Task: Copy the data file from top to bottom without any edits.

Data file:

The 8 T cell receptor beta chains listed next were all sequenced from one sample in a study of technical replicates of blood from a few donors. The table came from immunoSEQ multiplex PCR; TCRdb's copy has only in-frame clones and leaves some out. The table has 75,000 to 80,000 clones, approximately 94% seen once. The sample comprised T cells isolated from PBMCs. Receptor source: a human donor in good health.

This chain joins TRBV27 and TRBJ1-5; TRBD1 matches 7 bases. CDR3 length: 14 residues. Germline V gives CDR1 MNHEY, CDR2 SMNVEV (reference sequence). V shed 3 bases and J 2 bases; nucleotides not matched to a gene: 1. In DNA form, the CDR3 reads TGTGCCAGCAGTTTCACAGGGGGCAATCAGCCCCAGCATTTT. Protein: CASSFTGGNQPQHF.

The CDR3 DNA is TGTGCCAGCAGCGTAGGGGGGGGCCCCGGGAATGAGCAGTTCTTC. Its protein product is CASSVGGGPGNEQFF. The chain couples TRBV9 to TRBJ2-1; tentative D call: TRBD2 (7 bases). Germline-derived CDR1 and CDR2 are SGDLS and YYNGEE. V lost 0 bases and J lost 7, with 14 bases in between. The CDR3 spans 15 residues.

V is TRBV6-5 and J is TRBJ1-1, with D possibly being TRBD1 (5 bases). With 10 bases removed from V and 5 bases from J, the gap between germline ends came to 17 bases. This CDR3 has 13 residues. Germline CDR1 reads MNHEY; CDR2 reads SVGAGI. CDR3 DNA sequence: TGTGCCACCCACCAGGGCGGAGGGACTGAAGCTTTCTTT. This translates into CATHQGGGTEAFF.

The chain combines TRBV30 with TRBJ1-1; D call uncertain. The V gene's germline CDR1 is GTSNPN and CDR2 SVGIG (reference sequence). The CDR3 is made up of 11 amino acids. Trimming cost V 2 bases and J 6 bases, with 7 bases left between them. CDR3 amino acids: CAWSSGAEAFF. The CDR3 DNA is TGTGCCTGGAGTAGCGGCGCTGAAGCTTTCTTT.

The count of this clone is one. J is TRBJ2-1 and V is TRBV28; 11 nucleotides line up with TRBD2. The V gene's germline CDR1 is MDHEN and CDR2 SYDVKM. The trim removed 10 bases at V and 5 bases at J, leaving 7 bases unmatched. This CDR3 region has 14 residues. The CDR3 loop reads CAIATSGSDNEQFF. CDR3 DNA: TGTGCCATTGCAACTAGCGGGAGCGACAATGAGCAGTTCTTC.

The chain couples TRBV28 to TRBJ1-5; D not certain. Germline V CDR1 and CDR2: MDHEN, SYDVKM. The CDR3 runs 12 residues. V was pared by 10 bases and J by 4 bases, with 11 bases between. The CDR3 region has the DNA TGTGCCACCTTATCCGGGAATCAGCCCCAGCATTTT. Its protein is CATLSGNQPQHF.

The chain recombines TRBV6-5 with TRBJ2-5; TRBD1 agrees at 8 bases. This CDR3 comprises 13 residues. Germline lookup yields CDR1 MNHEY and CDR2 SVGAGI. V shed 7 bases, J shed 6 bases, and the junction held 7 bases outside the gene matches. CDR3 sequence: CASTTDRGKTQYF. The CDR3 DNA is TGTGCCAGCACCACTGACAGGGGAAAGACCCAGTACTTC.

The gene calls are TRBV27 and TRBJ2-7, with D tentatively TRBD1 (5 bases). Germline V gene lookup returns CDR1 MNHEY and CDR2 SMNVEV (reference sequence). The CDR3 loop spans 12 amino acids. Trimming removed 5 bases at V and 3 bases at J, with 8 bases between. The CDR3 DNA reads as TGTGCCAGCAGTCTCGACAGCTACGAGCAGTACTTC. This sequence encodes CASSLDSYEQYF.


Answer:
The 8 T cell receptor beta chains listed next were all sequenced from one sample in a study of technical replicates of blood from a few donors. The table came from immunoSEQ multiplex PCR; TCRdb's copy has only in-frame clones and leaves some out. The table has 75,000 to 80,000 clones, approximately 94% seen once. The sample comprised T cells isolated from PBMCs. Receptor source: a human donor in good health.

This chain joins TRBV27 and TRBJ1-5; TRBD1 matches 7 bases. CDR3 length: 14 residues. Germline V gives CDR1 MNHEY, CDR2 SMNVEV (reference sequence). V shed 3 bases and J 2 bases; nucleotides not matched to a gene: 1. In DNA form, the CDR3 reads TGTGCCAGCAGTTTCACAGGGGGCAATCAGCCCCAGCATTTT. Protein: CASSFTGGNQPQHF.

The CDR3 DNA is TGTGCCAGCAGCGTAGGGGGGGGCCCCGGGAATGAGCAGTTCTTC. Its protein product is CASSVGGGPGNEQFF. The chain couples TRBV9 to TRBJ2-1; tentative D call: TRBD2 (7 bases). Germline-derived CDR1 and CDR2 are SGDLS and YYNGEE. V lost 0 bases and J lost 7, with 14 bases in between. The CDR3 spans 15 residues.

V is TRBV6-5 and J is TRBJ1-1, with D possibly being TRBD1 (5 bases). With 10 bases removed from V and 5 bases from J, the gap between germline ends came to 17 bases. This CDR3 has 13 residues. Germline CDR1 reads MNHEY; CDR2 reads SVGAGI. CDR3 DNA sequence: TGTGCCACCCACCAGGGCGGAGGGACTGAAGCTTTCTTT. This translates into CATHQGGGTEAFF.

The chain combines TRBV30 with TRBJ1-1; D call uncertain. The V gene's germline CDR1 is GTSNPN and CDR2 SVGIG (reference sequence). The CDR3 is made up of 11 amino acids. Trimming cost V 2 bases and J 6 bases, with 7 bases left between them. CDR3 amino acids: CAWSSGAEAFF. The CDR3 DNA is TGTGCCTGGAGTAGCGGCGCTGAAGCTTTCTTT.

The count of this clone is one. J is TRBJ2-1 and V is TRBV28; 11 nucleotides line up with TRBD2. The V gene's germline CDR1 is MDHEN and CDR2 SYDVKM. The trim removed 10 bases at V and 5 bases at J, leaving 7 bases unmatched. This CDR3 region has 14 residues. The CDR3 loop reads CAIATSGSDNEQFF. CDR3 DNA: TGTGCCATTGCAACTAGCGGGAGCGACAATGAGCAGTTCTTC.

The chain couples TRBV28 to TRBJ1-5; D not certain. Germline V CDR1 and CDR2: MDHEN, SYDVKM. The CDR3 runs 12 residues. V was pared by 10 bases and J by 4 bases, with 11 bases between. The CDR3 region has the DNA TGTGCCACCTTATCCGGGAATCAGCCCCAGCATTTT. Its protein is CATLSGNQPQHF.

The chain recombines TRBV6-5 with TRBJ2-5; TRBD1 agrees at 8 bases. This CDR3 comprises 13 residues. Germline lookup yields CDR1 MNHEY and CDR2 SVGAGI. V shed 7 bases, J shed 6 bases, and the junction held 7 bases outside the gene matches. CDR3 sequence: CASTTDRGKTQYF. The CDR3 DNA is TGTGCCAGCACCACTGACAGGGGAAAGACCCAGTACTTC.

The gene calls are TRBV27 and TRBJ2-7, with D tentatively TRBD1 (5 bases). Germline V gene lookup returns CDR1 MNHEY and CDR2 SMNVEV (reference sequence). The CDR3 loop spans 12 amino acids. Trimming removed 5 bases at V and 3 bases at J, with 8 bases between. The CDR3 DNA reads as TGTGCCAGCAGTCTCGACAGCTACGAGCAGTACTTC. This sequence encodes CASSLDSYEQYF.